John Keeping wrote:
> So not a flag day, but still some point at which the repository
> transitions to "will not work with Git older than version X".  And if
> you need to add a new submodule then you cannot delay that transition
> any longer.

Yes, that is true.  I don't see any way out of this.

> I haven't seen anywhere a concise list of what functionality this is.
> Do you have a simple bulleted list of what new features this would
> allow?

Sure, I'll write it out for you from an end-user perspective:

0. Great UI/UX.  No more cd-to-toplevel, and a beautiful set of native
commands that are consistent with the overall design of git-core.
Which means: clone (to put something in an unstaged place), add (to
stage), and commit (to commit the change).  There's now exactly one
place in your worktree (which is represented as one file in git; think
of it a sort of symlink)  to look in for all the information.  git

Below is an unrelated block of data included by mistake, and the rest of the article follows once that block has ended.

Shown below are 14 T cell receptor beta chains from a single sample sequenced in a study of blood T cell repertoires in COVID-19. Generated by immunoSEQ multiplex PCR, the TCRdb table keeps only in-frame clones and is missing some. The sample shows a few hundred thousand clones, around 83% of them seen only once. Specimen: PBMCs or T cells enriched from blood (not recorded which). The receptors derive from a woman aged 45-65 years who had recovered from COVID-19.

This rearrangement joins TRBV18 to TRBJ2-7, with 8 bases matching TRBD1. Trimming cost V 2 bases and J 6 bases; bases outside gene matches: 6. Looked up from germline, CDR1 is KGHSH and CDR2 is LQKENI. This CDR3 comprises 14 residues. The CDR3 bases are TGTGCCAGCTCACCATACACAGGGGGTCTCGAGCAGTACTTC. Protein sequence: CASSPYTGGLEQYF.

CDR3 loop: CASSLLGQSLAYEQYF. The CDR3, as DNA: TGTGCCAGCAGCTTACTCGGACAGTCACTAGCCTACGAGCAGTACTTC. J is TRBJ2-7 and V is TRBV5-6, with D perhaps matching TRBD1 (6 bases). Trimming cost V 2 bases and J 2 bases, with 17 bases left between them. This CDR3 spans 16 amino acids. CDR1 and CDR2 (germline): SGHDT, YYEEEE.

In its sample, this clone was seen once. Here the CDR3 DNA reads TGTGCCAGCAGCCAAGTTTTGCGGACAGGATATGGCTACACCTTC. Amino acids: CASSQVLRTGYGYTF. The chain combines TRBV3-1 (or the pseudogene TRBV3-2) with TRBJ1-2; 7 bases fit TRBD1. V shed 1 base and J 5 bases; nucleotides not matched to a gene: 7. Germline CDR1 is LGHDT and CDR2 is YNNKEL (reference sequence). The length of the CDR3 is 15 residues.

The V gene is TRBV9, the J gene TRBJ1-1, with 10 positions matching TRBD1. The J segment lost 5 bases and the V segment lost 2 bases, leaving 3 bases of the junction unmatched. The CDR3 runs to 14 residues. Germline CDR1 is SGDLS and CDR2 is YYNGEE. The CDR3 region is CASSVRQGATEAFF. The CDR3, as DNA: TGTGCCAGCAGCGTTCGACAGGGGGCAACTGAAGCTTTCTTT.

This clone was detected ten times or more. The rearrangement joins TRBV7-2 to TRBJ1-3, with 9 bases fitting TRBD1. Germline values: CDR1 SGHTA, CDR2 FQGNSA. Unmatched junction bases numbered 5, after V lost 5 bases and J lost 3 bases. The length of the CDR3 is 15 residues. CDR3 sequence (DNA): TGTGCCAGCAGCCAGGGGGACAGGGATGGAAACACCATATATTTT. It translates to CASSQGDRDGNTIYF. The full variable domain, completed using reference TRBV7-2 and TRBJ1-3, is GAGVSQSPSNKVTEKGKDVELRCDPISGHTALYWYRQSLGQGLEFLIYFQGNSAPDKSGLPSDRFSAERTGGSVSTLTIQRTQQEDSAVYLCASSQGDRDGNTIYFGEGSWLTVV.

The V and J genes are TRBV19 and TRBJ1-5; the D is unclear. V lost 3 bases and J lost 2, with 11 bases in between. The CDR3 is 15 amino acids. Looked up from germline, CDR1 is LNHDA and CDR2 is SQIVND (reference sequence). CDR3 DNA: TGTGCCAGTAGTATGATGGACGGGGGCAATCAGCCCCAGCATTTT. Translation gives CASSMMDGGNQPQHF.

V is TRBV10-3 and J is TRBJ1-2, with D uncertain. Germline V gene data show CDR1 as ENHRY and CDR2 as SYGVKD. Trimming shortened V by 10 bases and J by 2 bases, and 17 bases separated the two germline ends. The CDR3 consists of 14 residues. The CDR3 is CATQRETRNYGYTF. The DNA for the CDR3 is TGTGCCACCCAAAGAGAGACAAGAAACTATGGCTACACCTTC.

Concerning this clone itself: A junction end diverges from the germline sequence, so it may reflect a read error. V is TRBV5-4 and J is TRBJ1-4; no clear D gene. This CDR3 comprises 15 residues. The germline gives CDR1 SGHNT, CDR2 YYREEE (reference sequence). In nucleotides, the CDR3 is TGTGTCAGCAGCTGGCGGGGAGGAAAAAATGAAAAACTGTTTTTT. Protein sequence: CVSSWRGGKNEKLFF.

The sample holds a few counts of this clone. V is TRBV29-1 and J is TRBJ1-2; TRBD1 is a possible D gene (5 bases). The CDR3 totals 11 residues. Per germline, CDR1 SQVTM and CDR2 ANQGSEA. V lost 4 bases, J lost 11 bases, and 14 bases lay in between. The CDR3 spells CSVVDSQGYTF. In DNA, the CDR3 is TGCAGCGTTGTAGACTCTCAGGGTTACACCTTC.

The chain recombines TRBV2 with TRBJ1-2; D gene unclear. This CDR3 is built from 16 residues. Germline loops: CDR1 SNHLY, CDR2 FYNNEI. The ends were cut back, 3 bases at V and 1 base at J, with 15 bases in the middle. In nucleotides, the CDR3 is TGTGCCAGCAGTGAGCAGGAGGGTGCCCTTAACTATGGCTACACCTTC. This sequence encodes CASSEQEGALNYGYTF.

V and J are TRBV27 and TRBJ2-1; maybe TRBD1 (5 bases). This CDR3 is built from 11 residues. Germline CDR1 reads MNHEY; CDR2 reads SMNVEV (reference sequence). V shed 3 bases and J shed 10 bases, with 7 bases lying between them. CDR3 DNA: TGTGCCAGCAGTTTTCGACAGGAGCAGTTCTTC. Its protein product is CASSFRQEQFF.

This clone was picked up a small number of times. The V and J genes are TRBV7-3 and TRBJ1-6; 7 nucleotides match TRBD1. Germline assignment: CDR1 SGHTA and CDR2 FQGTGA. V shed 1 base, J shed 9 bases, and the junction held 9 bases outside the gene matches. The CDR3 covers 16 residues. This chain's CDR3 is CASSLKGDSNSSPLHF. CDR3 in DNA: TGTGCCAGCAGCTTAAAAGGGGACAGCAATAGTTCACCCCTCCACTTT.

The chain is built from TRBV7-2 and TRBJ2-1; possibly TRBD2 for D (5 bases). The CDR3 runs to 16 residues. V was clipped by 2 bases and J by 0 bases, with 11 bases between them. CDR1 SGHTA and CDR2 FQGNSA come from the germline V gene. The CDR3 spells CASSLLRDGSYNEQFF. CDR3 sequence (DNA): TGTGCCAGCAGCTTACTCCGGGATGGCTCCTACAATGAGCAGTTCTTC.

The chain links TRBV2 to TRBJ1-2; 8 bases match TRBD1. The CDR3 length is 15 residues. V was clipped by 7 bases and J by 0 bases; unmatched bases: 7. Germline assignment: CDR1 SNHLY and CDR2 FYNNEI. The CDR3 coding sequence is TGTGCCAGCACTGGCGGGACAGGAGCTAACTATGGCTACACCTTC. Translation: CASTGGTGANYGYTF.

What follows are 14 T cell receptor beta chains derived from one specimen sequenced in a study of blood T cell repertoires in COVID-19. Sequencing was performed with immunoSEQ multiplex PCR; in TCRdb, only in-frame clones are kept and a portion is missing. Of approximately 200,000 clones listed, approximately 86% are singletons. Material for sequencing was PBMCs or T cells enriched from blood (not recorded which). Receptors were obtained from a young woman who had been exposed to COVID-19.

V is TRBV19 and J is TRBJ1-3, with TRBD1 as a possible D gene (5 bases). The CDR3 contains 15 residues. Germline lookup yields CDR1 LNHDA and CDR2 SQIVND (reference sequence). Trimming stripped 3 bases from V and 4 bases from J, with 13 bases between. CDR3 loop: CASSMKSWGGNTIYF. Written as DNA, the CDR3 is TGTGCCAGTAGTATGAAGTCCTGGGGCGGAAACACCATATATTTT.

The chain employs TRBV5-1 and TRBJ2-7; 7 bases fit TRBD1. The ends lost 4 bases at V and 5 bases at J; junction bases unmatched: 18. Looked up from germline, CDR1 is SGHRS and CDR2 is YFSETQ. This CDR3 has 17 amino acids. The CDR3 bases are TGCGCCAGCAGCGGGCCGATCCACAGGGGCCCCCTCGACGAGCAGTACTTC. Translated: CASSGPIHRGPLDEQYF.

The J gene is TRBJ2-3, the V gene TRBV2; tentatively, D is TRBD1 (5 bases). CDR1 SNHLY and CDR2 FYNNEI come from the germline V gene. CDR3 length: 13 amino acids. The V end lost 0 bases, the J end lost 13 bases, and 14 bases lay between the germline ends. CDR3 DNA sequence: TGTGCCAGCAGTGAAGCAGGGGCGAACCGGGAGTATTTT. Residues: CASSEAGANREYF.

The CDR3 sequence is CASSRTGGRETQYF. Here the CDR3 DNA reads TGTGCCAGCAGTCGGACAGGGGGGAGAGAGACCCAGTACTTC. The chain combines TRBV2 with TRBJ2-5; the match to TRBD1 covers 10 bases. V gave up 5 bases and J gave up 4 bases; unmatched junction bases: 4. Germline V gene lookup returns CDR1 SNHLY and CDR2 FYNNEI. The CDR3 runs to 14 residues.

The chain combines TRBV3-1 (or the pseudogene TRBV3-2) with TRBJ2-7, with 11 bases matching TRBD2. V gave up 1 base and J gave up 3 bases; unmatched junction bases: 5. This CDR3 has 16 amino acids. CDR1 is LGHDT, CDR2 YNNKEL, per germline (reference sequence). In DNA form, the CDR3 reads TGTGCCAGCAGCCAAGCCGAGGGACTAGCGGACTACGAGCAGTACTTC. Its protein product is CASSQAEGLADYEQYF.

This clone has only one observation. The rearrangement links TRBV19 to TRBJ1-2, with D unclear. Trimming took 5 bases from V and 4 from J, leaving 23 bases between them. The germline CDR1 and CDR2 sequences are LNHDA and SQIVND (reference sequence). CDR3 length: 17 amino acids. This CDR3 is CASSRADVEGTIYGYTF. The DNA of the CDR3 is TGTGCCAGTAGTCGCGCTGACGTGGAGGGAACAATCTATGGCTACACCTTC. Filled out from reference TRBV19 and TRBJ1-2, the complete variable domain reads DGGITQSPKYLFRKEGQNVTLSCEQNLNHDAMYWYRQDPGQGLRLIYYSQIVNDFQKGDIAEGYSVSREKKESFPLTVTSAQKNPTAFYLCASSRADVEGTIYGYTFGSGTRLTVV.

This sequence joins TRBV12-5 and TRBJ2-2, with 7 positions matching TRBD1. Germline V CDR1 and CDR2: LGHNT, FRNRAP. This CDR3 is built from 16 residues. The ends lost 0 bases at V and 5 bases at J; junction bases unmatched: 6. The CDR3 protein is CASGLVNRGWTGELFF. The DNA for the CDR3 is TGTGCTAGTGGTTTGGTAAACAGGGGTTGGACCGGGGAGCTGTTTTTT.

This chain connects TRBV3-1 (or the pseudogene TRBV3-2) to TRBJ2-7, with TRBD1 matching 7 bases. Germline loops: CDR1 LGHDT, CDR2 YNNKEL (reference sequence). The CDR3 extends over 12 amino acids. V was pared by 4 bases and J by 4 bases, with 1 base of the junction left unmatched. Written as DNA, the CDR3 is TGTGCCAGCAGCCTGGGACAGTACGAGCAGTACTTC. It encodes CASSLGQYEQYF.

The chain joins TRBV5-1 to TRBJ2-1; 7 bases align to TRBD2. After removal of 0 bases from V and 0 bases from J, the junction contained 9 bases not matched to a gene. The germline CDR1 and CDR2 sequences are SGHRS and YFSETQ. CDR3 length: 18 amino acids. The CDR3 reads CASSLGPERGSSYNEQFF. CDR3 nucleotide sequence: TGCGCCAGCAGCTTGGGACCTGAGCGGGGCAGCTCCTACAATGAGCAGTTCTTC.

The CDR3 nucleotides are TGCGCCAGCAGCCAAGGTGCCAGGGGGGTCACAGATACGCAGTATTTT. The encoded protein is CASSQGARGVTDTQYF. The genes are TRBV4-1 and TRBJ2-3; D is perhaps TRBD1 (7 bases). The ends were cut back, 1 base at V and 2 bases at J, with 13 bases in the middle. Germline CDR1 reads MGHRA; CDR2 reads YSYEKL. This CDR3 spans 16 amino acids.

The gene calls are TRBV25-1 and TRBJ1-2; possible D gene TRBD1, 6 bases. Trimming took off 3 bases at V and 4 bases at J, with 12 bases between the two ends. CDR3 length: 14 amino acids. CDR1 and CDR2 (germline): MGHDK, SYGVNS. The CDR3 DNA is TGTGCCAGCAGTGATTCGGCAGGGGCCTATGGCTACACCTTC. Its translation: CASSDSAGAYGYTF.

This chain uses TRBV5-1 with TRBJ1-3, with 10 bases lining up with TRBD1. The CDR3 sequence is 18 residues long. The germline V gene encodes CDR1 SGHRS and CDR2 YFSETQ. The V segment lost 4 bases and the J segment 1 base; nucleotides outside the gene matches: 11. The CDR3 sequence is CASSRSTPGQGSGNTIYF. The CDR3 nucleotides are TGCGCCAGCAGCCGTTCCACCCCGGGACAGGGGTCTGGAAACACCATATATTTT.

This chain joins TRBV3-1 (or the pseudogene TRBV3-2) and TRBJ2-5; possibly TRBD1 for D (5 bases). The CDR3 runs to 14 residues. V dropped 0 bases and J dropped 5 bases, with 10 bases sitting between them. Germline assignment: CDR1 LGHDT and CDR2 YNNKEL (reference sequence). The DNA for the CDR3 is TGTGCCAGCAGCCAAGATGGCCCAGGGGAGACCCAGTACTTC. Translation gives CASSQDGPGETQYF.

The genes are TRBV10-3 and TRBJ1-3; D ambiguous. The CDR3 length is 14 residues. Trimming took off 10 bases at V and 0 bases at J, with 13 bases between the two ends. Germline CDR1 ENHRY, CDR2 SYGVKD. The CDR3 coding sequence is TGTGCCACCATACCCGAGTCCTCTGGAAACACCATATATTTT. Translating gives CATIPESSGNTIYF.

cat-link <link> to figure out its parameters, git edit-link to edit
its parameters: no more "find the matching pwd in .gitmodules in
toplevel".  To remove a submodule, just git rm.  And git mv works!

1. True floating submodules.  You can have a submodule checked out at
`master` or `v3.1`: no more detached HEADs in submodules unless you
want fixed submodules.  No additional cruft required to do the
floating: the information is native, in a link object.

2. Initializing a nested submodule without having to initialize the
outer one: no more repo XML nonsense.  And it's composable: you don't
need to put the information about all submodules in one central place.

3. Ability to have very many large submodule repositories without the
performance hit.  It makes sense to block stat() from going through
when you have floating submodules.  This means that many levels of
nesting are very easily possible.

4. It's suddenly much easier to add new features to this
implementation.  You don't need to do the kind of gymnastics you'd
have to do if you were hacking on submodule.c/

This is basically how "great design" plays out.
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